Let’s talk about Spaced for a bit. Did you know you were perfectly capturing the post-university London experience? We hoped we were. The plan was to always be as personal as we could and we hoped that would find a community. The sitcoms around then that were aimed at 20-somethings didn’t say anything to us about our lives. Like Coupling or Game On: they seemed to be about people we’d never met and they hung out in places we didn’t understand. It just felt like everyone who worked on Spaced knew they were doing something that was kind of different, but it was a punt.
Is there a worry, with all of your success, that you can’t write characters as appealing and universal as the ones you created in Spaced? There’s a worry about that, yeah, absolutely. I think with writing you have to tune into the truth. I couldn’t write a Spaced now, or about teenagers now, I don’t understand them. I’m not there. I think if you ever write from the standpoint of speculation, it isn’t going to feel real. So yeah, you kind of leave it behind in a way. It’s weird.
So what does that leave you writing? I guess stuff about being a father, having a mortgage, all that sort of stuff. I don’t know. Life changes, and my life is very different to how it was when I wrote Spaced. I was kind of like Tim then. But there’s no regret there. It’s not like: Oh, I wish I was still high and poor.
Do you ever get tired of being labelled as a nice guy? “Nice guy” – there’s a faintly anaemic feeling about that. It’s very beige. I just try and be a good person as much as I can. You hope to treat people as you’d want to be treated. I can’t quite get with people who don’t mind about pissing people off. People with little empathy I find confusing and worrying to be around.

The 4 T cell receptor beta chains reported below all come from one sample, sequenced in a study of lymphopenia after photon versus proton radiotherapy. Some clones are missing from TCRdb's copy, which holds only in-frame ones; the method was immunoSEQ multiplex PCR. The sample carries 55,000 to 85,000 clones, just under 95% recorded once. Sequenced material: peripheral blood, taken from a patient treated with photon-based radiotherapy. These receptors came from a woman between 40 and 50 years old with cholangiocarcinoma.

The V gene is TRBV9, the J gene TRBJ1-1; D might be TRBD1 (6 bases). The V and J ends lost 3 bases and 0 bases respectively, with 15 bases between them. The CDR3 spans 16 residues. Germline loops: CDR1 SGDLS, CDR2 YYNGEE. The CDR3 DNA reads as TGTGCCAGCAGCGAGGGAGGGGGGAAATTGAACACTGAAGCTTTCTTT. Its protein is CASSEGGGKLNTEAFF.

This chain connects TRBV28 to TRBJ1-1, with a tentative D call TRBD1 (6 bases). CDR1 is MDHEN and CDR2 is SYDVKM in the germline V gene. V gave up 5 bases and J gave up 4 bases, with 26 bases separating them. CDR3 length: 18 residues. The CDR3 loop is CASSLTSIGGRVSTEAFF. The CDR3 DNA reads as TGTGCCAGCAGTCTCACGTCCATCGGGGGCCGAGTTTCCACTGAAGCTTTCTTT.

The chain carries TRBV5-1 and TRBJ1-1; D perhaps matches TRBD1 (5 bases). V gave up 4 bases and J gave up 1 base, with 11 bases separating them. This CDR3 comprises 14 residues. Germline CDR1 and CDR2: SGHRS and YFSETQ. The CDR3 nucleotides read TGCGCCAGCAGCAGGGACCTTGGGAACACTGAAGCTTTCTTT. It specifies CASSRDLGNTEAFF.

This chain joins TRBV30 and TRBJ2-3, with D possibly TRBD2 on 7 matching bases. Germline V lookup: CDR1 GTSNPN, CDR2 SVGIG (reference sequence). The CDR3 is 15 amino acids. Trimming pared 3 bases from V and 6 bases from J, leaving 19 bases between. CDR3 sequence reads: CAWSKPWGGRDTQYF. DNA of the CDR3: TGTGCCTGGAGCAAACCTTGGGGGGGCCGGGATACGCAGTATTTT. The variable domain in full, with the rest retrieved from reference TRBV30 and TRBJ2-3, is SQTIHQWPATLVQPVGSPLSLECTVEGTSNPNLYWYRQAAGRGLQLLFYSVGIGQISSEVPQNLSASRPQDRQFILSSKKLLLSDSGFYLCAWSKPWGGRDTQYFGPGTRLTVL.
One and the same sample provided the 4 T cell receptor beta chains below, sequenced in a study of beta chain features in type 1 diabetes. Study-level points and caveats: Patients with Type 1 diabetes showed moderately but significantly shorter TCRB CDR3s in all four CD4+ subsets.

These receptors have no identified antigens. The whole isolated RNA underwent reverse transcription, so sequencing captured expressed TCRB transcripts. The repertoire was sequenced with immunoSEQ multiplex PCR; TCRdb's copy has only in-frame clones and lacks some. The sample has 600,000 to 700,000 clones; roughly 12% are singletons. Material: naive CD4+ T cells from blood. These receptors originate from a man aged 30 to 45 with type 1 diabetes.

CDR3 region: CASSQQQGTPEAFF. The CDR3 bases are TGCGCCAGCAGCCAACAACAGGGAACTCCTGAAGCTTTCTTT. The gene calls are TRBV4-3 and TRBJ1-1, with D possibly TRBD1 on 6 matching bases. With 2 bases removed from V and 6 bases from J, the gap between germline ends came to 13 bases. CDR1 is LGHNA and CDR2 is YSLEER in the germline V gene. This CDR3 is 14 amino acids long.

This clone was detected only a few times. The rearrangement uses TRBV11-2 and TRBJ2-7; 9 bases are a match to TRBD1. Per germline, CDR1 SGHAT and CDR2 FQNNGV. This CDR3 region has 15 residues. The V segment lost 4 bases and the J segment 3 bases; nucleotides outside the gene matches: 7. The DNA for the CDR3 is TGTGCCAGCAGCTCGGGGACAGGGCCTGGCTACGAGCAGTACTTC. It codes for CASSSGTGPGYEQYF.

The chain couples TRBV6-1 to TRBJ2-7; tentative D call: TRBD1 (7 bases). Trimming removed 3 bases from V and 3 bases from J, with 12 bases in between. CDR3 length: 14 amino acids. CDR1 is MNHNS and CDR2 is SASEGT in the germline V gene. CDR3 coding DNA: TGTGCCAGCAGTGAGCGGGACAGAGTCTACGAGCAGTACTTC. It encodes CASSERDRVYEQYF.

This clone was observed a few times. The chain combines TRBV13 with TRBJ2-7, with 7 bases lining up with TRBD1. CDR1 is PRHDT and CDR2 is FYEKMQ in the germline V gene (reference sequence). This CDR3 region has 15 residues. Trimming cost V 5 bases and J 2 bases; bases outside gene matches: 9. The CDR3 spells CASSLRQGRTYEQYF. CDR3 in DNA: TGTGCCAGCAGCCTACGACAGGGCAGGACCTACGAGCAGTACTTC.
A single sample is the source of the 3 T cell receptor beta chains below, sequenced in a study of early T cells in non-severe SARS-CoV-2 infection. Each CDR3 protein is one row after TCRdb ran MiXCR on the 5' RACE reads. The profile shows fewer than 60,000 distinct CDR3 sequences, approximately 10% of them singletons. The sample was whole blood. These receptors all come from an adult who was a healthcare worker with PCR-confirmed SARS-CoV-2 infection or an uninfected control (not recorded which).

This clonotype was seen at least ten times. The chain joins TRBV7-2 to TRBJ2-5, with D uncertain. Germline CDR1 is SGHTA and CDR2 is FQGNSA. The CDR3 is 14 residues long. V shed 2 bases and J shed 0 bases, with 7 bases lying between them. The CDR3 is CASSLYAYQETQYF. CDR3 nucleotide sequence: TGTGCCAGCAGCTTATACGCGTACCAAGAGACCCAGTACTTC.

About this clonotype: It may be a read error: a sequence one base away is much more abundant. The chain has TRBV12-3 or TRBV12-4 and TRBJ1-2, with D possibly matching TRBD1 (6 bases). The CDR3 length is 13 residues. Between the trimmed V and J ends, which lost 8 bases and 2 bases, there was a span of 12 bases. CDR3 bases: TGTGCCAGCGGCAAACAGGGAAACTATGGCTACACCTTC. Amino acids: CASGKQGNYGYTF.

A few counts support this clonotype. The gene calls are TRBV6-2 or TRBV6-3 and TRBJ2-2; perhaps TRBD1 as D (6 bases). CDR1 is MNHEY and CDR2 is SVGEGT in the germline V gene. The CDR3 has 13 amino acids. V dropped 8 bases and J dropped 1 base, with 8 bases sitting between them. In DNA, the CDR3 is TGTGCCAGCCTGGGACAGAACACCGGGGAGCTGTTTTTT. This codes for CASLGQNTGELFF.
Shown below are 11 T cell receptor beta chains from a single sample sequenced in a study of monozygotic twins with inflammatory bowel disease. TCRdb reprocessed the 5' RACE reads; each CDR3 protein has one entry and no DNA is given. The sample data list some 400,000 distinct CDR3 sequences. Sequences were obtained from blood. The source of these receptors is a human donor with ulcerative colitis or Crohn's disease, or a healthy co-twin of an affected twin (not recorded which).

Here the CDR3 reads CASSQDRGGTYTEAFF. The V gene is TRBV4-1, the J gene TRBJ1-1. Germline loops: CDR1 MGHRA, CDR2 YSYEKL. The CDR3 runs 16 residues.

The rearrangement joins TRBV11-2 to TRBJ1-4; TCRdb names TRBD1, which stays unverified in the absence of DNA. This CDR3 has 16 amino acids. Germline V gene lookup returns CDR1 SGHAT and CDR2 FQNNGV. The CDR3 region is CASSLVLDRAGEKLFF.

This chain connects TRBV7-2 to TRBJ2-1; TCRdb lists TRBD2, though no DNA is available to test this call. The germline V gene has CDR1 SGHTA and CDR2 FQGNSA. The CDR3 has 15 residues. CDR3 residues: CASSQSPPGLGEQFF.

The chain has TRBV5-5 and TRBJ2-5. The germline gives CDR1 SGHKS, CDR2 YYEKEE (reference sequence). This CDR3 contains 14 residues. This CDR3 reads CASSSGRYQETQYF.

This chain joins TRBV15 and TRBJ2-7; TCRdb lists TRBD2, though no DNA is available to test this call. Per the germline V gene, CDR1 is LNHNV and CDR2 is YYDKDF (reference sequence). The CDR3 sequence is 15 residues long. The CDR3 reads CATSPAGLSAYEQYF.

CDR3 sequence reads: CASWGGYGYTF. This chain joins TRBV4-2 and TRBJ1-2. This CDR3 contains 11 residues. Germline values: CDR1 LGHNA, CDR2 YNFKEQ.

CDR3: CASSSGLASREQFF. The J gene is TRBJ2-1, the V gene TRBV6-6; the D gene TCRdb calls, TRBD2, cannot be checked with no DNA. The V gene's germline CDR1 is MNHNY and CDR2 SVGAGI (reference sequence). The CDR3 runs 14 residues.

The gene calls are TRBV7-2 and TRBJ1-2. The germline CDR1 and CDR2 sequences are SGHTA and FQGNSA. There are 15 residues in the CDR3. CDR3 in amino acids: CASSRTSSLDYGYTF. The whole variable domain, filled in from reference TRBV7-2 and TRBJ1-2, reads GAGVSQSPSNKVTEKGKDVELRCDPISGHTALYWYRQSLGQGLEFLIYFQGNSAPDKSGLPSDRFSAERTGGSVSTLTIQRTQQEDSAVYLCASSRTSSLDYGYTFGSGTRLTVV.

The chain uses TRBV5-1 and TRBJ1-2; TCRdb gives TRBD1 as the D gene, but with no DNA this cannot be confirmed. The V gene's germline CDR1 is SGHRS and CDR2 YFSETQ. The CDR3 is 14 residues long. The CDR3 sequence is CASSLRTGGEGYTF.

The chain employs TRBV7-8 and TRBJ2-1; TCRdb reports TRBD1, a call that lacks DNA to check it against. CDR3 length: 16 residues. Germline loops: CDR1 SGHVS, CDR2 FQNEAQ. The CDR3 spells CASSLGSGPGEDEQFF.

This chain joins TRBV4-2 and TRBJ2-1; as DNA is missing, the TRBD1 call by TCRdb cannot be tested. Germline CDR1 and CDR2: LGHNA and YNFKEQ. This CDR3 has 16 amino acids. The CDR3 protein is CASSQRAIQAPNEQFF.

Do you ever have moments when you realise you’re being a bit of a Hollywood knob? Yeah, occasionally. But you have to keep a check on it. I was on a red carpet a while back and half an hour before that I had been applying cream to my dog’s anus; she had a bit of problem downstairs. Always remember your dog’s anus.
You don’t drink any more, which might surprise people who know some of your characters. Do you miss pub culture? I do, but I missed it before I quit drinking, because I can’t really go into pubs now without some sort of little ripple. The more drunk people get, the more it lubricates people socially, so they’re more inclined to hug me or something.
You don’t want that attention? No. Well, yes. You value it. When people come up and say hi, you always feel hugely grateful, because it’s tough to do that. And you can’t really blame people for coming up and saying hello. If you’re not in the mood for it, don’t put yourself in that situation. Just don’t walk down the street and complain because people are saying hello.
Now that the film’s about to come out, are you looking forward to a bit of anonymity, to it just being over? I curse myself because there is that line in Spaced that says every odd-number Star Trek movie is shit, and this is an odd number: “Star Trek 13”. And I just know that even the most truculent hater out there will watch the film and maybe really like it, but say “He was right – it is.”